Not familiar with a term used in one of our articles or reviews? Click any letter below to view a list of coffee terms and definitions beginning with that letter.
Natural Coffee, Dry-Processed Coffee, Dry Method Coffee. Coffee processed by removing the husk or fruit after the coffee fruit has been dried. When only ripe fruit is utilized and the drying is done carefully dry-processed coffee can be complex, fruity, and deeply-dimensioned. When the picking and drying are performed carelessly, as is the case with cheaper dry-processed coffees, the result is off-tasting, harsh coffee. The best and most celebrated dry-processed coffees are Yemen coffees, the Harrar coffees of Ethiopia, and the finest traditional Brazil coffees.
Nariño. Department in southern Colombia that produces certain particularly admired specialty coffees.
Neapolitan Macchinetta, Macchinetta, Flip-Drip. A style of drip method brewer in which the ground coffee is secured in a two-sided strainer at the waist of the pot between two closed compartments. The brewing water is heated in one compartment, then the pot is flipped over, and the hot water drips through the coffee into the opposite compartment.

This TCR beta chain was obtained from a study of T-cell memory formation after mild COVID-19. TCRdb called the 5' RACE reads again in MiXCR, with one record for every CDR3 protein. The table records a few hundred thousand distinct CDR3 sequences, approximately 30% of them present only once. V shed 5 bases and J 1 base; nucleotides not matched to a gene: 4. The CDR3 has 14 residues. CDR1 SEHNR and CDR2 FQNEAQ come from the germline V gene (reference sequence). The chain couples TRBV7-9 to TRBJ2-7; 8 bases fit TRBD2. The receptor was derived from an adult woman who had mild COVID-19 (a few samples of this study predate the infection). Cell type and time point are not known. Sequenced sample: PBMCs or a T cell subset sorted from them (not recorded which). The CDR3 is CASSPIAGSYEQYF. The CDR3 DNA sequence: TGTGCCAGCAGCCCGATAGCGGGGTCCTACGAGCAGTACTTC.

Neapolitan Roast. Term for coffee brought to a degree of roast darker than the typical espresso roast, but not quite black.
New Crop. Coffee delivered for roasting soon after harvesting and processing. Coffees are at their brightest (or rawest) and most acidy in this state. Also see Old Crop.
New England Roast, Light Roast, Cinnamon Roast. Coffee brought to a degree of roast of coffee lighter than the traditional American norm, and grainlike in taste, with a sharp, almost sour acidity. This roast style is not a factor in specialty coffee.
New Guinea. Single-origin coffee from Papua New Guinea. The best-known New Guinea coffees are produced on very large, state of the art estates that produce a very well-prepared, clean, fragrant, deeply dimensioned, moderately acidy coffee. Other organically grown New Guinea coffees are produced on small farms and processed by the farmers using technically simple means, producing quirky, full, complex coffees at best, off-tasting coffees at worst.
New Orleans Coffee. Traditionally, dark-roast coffee blended with up to forty percent roasted and ground chicory root. Most New Orleans blends sold in specialty stores today contain no chicory, however. They are essentially dark-roast blends, heavy on dry-processed Brazil coffees.
Nicaragua. Nicaragua coffees (usually market names Jinotega and Matagalpa,) are excellent but usually not distinguished coffees in the classic Central-American style: medium-bodied, straightforwardly acidy, and flavorful.
Adapted from Coffee: A Guide to Buying, Brewing & Enjoying; Espresso: Ultimate Coffee; and Home Coffee Roasting: Romance & Revival. St. Martin's Press.
Copyright © 1996, 2001 by Kenneth Davids. All Rights Reserved.